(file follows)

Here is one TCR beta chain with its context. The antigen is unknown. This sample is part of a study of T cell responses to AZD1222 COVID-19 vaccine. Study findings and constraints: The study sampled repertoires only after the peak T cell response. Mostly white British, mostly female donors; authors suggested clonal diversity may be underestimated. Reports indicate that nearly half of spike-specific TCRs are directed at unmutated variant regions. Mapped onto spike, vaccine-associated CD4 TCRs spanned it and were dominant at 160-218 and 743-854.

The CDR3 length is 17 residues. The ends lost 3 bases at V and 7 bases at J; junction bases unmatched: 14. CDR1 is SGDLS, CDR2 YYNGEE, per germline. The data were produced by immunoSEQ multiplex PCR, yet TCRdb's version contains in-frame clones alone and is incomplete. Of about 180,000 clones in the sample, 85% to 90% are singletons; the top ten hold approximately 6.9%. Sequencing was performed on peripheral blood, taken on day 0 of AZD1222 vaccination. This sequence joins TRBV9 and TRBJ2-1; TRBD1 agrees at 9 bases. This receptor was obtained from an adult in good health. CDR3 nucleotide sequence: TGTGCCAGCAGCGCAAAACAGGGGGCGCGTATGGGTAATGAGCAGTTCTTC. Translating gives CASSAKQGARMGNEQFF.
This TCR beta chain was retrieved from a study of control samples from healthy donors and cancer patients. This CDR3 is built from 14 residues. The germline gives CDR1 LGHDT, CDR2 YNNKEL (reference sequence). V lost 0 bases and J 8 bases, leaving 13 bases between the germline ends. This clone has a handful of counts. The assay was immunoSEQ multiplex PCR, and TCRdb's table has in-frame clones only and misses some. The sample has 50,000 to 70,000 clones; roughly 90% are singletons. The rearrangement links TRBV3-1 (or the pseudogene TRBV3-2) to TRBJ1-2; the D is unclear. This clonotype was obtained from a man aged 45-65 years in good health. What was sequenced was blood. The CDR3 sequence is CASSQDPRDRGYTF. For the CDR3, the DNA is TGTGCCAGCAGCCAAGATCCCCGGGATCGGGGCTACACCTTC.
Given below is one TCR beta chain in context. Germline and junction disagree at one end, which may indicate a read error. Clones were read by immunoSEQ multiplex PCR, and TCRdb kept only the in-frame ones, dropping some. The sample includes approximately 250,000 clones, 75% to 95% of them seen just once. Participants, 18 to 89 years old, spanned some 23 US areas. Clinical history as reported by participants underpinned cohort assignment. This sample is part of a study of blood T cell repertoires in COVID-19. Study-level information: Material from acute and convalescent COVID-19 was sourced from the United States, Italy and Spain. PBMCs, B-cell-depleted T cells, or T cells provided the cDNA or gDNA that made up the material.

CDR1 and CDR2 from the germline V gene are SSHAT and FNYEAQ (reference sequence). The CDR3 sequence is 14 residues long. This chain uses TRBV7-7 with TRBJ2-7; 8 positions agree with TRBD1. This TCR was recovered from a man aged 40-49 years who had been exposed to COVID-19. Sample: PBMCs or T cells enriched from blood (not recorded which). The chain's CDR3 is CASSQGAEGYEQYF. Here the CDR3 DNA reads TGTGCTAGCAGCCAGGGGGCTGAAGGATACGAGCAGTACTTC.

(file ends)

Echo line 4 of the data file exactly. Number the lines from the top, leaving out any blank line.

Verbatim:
Given below is one TCR beta chain in context. Germline and junction disagree at one end, which may indicate a read error. Clones were read by immunoSEQ multiplex PCR, and TCRdb kept only the in-frame ones, dropping some. The sample includes approximately 250,000 clones, 75% to 95% of them seen just once. Participants, 18 to 89 years old, spanned some 23 US areas. Clinical history as reported by participants underpinned cohort assignment. This sample is part of a study of blood T cell repertoires in COVID-19. Study-level information: Material from acute and convalescent COVID-19 was sourced from the United States, Italy and Spain. PBMCs, B-cell-depleted T cells, or T cells provided the cDNA or gDNA that made up the material.